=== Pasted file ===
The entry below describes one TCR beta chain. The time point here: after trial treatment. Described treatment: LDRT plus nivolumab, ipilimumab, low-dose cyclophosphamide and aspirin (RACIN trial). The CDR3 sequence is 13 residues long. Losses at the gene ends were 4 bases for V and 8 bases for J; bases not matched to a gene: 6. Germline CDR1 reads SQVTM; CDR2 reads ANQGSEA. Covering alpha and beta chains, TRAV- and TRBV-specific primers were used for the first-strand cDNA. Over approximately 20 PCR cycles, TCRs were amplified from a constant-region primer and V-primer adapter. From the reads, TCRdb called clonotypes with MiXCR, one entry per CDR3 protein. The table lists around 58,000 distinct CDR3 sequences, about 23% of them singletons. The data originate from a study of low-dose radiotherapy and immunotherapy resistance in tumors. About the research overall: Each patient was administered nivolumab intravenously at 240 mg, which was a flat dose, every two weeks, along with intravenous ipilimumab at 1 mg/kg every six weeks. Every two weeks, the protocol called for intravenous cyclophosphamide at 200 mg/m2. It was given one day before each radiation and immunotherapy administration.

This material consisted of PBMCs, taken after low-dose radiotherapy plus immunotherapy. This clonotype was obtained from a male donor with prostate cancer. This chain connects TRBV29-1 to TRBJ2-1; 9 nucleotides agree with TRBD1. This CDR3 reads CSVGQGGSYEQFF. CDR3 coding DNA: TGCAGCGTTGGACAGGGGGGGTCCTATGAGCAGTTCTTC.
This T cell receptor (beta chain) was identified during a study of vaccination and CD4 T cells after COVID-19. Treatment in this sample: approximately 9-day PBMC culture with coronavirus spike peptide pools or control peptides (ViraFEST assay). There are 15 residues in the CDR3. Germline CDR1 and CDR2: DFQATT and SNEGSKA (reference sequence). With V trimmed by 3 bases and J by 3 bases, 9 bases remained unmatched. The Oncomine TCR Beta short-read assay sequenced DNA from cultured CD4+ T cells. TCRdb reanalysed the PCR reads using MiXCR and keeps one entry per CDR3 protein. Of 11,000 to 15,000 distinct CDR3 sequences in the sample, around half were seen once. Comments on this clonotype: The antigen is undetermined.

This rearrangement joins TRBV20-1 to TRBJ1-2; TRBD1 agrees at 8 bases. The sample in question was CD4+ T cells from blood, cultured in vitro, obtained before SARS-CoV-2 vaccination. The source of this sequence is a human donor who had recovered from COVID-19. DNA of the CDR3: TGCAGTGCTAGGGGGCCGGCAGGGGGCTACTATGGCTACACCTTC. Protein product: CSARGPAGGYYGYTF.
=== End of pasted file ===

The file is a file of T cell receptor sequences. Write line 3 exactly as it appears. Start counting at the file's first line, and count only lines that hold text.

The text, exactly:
This T cell receptor (beta chain) was identified during a study of vaccination and CD4 T cells after COVID-19. Treatment in this sample: approximately 9-day PBMC culture with coronavirus spike peptide pools or control peptides (ViraFEST assay). There are 15 residues in the CDR3. Germline CDR1 and CDR2: DFQATT and SNEGSKA (reference sequence). With V trimmed by 3 bases and J by 3 bases, 9 bases remained unmatched. The Oncomine TCR Beta short-read assay sequenced DNA from cultured CD4+ T cells. TCRdb reanalysed the PCR reads using MiXCR and keeps one entry per CDR3 protein. Of 11,000 to 15,000 distinct CDR3 sequences in the sample, around half were seen once. Comments on this clonotype: The antigen is undetermined.